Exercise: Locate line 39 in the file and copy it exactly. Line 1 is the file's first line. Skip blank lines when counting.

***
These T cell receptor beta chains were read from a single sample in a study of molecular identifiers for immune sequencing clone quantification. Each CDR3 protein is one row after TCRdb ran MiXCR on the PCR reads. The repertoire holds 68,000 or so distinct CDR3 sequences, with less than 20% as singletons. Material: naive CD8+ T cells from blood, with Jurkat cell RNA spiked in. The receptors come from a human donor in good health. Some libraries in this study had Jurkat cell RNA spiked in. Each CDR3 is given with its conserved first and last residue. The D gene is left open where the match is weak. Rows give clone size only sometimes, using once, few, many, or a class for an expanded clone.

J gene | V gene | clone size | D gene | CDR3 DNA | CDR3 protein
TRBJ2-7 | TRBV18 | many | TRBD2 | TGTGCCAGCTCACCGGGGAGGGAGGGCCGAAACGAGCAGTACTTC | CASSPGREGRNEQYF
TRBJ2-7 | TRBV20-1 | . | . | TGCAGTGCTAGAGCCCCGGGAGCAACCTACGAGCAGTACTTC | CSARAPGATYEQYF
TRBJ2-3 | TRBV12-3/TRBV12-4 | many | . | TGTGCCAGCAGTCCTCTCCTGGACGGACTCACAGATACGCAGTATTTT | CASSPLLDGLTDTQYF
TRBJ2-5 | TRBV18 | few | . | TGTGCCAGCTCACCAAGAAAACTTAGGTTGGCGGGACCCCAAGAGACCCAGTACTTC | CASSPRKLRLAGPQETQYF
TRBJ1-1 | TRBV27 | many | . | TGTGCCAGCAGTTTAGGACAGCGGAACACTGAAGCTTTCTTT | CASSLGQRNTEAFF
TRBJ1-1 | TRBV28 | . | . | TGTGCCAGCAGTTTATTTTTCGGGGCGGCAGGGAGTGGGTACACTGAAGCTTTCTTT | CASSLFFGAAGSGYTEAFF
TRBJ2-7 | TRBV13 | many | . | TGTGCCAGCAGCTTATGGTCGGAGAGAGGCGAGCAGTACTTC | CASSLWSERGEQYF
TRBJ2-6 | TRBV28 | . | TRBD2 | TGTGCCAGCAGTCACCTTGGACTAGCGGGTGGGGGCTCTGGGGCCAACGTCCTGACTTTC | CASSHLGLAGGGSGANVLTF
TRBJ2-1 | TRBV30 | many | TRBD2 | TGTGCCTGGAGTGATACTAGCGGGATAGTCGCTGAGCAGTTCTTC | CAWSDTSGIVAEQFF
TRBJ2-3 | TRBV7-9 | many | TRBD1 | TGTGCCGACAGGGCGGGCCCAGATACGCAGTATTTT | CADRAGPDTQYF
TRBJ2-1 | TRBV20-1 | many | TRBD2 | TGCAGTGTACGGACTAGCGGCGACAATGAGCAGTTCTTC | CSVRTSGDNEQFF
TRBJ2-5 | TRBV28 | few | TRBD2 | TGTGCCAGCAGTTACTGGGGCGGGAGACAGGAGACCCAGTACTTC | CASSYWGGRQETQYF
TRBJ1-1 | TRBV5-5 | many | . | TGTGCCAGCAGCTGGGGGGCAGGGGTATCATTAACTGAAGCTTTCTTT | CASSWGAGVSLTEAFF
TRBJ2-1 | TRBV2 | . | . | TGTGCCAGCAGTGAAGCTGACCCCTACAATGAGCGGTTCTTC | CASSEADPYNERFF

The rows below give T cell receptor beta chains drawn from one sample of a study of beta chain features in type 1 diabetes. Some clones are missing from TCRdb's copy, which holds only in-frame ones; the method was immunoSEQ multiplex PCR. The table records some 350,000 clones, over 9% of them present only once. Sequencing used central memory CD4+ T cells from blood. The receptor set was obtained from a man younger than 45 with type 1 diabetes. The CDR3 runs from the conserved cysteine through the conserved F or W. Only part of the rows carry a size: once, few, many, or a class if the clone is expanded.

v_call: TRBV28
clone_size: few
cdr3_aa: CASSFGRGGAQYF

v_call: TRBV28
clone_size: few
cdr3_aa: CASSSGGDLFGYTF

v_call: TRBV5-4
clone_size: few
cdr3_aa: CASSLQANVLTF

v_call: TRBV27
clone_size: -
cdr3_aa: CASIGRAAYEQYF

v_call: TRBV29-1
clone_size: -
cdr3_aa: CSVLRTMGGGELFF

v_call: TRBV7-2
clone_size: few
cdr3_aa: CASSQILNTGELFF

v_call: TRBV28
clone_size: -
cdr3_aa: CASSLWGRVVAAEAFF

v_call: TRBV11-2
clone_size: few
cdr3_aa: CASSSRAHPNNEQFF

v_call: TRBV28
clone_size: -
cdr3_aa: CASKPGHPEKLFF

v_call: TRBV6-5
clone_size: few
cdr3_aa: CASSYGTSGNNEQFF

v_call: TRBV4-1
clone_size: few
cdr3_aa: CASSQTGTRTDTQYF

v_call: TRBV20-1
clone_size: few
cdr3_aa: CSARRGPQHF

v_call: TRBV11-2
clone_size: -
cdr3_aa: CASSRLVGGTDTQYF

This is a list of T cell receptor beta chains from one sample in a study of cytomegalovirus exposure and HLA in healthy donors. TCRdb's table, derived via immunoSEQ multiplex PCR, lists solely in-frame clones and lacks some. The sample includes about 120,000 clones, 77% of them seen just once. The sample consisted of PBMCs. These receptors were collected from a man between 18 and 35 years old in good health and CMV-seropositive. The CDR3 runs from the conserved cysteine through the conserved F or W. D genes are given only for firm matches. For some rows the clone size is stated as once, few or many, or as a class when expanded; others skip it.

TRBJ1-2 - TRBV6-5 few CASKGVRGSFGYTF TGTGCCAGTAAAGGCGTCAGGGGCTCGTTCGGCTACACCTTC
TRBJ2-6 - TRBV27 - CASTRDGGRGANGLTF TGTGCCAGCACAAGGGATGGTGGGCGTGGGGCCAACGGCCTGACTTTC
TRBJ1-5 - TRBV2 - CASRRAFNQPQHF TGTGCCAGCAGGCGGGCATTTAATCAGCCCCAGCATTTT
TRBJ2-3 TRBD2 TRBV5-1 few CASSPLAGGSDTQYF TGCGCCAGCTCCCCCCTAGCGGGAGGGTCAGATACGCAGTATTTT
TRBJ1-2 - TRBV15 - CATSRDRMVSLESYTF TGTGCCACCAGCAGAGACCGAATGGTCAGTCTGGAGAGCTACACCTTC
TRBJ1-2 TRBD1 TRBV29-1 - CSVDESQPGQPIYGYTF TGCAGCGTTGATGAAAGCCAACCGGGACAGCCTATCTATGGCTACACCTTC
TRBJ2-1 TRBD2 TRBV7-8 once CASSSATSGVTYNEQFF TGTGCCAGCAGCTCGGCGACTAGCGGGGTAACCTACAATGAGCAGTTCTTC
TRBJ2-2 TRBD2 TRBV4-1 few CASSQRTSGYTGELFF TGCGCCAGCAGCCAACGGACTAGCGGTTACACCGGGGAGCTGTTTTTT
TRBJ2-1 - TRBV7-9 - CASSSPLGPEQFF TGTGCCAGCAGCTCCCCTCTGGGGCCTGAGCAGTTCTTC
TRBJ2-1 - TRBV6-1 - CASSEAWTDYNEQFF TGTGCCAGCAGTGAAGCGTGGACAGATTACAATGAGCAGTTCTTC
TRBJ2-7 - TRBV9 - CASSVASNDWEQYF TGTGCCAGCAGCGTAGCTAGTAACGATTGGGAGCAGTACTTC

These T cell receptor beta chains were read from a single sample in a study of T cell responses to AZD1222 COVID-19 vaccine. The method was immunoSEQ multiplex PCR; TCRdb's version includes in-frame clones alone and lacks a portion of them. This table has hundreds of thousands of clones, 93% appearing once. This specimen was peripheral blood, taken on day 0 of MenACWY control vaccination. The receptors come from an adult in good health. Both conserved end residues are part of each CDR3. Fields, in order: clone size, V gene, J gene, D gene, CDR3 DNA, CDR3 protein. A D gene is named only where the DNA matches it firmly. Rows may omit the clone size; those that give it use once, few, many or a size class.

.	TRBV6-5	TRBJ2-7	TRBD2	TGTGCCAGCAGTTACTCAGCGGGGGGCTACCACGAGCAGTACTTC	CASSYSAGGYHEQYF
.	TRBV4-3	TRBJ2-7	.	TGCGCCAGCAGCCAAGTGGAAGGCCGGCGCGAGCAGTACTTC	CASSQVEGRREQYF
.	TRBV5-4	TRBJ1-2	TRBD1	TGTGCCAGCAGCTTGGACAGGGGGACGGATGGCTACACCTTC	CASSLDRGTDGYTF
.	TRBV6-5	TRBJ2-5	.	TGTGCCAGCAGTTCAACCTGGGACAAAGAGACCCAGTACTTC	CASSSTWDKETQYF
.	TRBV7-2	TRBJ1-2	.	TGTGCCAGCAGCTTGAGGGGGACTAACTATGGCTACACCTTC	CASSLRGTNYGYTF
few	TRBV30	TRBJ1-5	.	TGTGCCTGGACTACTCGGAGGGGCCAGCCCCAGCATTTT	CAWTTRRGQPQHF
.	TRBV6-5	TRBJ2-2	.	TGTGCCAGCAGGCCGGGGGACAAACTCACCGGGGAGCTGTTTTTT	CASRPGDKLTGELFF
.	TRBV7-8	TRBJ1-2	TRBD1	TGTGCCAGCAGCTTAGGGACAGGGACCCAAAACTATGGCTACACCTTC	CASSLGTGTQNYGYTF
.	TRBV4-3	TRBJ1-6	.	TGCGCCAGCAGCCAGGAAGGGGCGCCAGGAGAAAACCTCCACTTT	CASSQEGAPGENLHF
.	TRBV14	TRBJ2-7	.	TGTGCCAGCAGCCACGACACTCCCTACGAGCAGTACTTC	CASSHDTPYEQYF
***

v_call: TRBV11-2